(ORIGINALLY POSTED ON THE HEEL PICTURES FACEBOOK PAGE - 07/10/2012)
CUT TO: Written reviews.
I first watched ‘The Prestige’ about a year ago only knowing that Christopher Nolan (my favourite director) had directed it, and it stars Christian Bale (my favourite actor) so I was automatically interested in it for those two reasons only, and on first viewing I thought it was a great film, but I thought it was also Nolan’s weakest, and now fresh off a second viewing, I can tell you now, it is one of the best films I have seen, even knowing the twist ending I felt on the edge of my seat during every moment this film had to offer, which brings me to my favourite part of the film, the suspense, and by suspense I don’t just mean you will be on the edge of your seat saying “oh my god, I wonder if he is going to shoot him” it’s more like “oh my god, I hope this illusion doesn’t go wrong”. Nolan does an excellent job of directing suspense for a magic trick, and a lot of that suspense comes from David Julyan’s score, the score starts to build up, then silence when the trick is happening, and whether the trick is successful or not the score comes back with great power.
Now I couldn’t talk about this film without the acting, Christian Bale gives an ace performance, but that’s not a surprise, Hugh Jackman gives his best acting role in my opinion, bringing a perfect mix of sanity and insanity to his character, Michael Caine… do I need to say anything else, Michael Caine always gives an amazing performance, and Scarlett Johansson giving her best performance as well, pulling off a realistic British accent, surprisingly. Another one of my favourite parts of the film is that as it is basically a rivalry film, you end up choosing who’s side you are on, either Alfred Borden (Christian Bale) or Robert Angler (Hugh Jackman), and this ‘pick a side’ thing actually creates even more suspense as you don’t your favourite to get harmed.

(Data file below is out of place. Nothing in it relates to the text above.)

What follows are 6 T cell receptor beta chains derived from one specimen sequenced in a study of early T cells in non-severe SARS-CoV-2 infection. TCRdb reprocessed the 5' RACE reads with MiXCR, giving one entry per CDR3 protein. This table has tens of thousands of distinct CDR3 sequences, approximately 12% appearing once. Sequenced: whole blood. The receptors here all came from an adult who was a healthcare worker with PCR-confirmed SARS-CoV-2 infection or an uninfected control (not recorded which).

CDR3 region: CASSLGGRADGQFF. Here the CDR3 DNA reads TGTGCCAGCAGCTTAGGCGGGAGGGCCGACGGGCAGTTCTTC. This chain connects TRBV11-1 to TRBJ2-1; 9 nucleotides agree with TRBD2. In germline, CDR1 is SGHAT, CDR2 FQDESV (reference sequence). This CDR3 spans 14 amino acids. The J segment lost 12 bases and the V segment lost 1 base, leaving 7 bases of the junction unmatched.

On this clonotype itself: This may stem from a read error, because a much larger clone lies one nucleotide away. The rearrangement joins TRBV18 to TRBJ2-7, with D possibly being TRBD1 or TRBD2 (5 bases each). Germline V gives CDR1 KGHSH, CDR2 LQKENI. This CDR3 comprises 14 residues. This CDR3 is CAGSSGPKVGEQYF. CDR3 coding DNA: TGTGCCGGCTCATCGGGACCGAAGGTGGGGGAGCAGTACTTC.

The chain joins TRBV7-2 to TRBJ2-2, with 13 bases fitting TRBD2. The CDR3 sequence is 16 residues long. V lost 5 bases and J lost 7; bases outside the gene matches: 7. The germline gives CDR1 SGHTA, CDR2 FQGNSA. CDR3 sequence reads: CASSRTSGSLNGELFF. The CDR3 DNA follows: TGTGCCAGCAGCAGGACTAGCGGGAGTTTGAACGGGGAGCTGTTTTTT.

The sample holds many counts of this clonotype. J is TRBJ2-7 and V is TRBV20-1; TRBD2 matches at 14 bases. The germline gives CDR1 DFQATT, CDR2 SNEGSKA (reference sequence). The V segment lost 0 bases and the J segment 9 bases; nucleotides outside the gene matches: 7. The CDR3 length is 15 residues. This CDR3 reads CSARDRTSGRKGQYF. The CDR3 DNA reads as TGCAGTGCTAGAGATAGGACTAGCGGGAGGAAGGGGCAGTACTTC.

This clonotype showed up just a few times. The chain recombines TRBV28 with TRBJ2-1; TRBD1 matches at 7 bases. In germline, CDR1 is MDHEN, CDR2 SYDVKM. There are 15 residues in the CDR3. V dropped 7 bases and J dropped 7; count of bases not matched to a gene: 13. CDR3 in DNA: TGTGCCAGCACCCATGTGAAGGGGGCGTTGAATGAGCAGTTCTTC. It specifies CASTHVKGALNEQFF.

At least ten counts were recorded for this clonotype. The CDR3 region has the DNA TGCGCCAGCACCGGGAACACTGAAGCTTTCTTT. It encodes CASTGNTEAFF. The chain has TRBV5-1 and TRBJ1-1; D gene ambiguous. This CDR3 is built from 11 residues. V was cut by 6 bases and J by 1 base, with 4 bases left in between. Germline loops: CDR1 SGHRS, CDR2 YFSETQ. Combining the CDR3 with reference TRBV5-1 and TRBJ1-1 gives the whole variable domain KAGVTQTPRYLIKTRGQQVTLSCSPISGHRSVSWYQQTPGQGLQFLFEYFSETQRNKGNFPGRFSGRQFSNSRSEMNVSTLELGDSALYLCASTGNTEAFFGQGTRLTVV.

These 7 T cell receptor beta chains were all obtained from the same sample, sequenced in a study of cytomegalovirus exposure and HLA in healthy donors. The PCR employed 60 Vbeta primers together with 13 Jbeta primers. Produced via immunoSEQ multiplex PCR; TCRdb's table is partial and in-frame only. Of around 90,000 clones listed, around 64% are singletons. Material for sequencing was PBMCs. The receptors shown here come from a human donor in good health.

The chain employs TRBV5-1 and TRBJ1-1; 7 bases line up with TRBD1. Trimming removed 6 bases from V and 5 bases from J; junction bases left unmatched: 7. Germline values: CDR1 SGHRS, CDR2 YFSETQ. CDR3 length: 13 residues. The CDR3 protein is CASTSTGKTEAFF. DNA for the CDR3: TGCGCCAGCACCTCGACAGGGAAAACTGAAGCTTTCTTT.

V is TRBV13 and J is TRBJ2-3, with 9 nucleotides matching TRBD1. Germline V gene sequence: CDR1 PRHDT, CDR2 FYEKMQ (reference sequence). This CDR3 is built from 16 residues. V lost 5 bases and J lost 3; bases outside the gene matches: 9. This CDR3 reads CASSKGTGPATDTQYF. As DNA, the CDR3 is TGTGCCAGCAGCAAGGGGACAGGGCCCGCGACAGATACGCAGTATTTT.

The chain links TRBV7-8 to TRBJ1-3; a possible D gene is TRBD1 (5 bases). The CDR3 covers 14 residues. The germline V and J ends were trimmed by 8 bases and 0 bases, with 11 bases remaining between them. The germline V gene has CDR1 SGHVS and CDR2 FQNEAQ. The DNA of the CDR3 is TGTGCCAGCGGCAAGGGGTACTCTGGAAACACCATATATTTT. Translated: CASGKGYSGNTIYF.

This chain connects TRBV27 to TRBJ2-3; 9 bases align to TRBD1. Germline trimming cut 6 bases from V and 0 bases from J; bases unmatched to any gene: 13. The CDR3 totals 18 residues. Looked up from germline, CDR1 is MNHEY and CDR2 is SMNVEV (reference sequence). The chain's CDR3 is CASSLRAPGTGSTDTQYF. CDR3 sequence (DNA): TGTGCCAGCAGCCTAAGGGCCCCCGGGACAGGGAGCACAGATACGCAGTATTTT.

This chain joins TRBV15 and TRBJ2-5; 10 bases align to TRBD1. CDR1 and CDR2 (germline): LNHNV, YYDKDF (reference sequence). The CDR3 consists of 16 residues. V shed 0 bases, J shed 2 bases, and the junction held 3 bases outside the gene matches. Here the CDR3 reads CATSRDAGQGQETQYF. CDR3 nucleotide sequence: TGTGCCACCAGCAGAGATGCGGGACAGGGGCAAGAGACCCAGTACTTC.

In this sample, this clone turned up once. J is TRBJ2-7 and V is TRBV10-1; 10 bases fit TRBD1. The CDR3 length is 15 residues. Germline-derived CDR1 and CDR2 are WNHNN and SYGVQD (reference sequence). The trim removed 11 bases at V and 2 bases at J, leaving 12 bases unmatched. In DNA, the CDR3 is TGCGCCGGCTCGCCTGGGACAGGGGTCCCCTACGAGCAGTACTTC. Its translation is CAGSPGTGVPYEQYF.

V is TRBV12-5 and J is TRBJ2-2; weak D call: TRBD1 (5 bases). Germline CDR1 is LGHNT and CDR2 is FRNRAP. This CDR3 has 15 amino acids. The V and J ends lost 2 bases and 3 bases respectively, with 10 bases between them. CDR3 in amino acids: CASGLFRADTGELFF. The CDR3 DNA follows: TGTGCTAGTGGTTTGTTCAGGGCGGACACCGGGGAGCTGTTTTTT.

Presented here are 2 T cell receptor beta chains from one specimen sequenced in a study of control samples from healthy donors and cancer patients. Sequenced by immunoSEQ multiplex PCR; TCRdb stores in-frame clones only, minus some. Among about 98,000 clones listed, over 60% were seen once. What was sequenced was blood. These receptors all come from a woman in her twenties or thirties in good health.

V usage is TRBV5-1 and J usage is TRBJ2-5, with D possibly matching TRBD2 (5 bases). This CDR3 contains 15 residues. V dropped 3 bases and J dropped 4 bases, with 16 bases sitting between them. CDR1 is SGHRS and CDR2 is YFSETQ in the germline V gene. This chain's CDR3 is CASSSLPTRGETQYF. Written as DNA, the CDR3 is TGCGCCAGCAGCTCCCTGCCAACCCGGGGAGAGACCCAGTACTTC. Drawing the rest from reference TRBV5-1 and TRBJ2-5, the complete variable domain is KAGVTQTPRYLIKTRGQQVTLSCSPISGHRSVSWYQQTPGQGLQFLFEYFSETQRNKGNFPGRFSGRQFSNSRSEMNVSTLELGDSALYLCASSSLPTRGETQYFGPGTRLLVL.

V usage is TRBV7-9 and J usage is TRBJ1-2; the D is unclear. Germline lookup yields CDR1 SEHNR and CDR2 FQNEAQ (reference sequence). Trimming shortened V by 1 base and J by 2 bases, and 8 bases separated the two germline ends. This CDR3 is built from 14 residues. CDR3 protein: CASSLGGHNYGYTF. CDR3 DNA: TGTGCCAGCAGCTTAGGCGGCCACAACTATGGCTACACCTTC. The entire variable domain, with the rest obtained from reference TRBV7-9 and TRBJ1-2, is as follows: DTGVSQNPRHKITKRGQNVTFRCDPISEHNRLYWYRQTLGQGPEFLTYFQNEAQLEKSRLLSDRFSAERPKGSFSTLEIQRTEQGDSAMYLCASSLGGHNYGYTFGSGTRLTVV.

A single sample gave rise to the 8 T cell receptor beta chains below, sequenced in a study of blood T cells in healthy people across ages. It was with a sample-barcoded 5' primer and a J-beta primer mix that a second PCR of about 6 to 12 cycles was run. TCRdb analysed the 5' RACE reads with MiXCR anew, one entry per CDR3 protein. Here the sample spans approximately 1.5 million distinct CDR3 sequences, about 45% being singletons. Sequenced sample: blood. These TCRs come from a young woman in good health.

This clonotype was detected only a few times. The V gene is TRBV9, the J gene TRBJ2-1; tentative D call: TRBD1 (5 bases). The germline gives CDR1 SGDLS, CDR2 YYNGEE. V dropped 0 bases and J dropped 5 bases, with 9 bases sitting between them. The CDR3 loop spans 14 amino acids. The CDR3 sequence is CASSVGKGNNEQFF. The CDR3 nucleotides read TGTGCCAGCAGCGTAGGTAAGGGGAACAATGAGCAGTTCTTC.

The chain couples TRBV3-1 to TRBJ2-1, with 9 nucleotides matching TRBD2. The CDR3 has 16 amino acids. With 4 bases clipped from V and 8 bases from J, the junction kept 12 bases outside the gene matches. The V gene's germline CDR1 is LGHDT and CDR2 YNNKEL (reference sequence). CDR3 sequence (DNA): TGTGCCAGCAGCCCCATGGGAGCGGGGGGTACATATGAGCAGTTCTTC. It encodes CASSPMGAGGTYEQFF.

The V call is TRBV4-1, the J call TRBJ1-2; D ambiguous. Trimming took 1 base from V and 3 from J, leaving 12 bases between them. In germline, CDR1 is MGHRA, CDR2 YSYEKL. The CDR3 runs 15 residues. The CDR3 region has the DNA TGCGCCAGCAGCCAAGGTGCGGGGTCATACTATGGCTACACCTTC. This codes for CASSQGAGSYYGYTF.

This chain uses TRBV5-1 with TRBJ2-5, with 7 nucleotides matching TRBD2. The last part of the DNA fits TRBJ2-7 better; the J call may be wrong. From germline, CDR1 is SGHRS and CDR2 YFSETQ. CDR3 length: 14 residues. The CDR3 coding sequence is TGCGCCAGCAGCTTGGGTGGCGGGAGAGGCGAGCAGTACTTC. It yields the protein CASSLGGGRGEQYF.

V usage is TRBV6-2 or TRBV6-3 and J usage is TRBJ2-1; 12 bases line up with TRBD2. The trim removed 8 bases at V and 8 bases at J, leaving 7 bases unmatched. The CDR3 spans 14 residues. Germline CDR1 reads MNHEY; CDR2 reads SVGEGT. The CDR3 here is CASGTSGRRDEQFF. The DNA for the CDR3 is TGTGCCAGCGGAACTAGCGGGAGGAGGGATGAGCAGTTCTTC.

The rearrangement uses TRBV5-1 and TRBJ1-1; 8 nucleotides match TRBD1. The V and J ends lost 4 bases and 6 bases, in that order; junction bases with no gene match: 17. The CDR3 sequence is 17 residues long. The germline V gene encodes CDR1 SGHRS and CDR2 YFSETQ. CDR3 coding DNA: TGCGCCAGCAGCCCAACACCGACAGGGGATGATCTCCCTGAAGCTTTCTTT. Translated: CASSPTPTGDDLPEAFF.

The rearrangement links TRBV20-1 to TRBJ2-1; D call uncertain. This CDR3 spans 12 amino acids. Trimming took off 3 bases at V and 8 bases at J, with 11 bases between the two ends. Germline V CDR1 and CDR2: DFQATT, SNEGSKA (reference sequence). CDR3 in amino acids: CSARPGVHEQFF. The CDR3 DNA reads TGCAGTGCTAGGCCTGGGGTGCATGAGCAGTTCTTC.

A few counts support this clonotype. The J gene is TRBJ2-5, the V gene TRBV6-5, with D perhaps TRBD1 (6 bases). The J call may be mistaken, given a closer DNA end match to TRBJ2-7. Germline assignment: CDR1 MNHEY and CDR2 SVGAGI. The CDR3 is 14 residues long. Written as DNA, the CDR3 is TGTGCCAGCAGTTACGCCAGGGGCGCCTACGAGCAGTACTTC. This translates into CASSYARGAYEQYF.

It is so intense to see what these magicians will do to out-do each other, trying to take risks with different tricks, and each of them trying to sabotage their show, you end up really getting gripped to the story of the film and cannot take your eyes off the screen, and a nice little touch for this film is that it is set in the Victorian era of England, so all of the risks and dangers seem more intense as no-one can pull out their mobile phone and call an ambulance when someone is injured during a magic trick.
Extremely well made film with brilliant set design, score, acting and a jaw-dropping twist, easily one of the best films of our generation and is a must watch for anyone.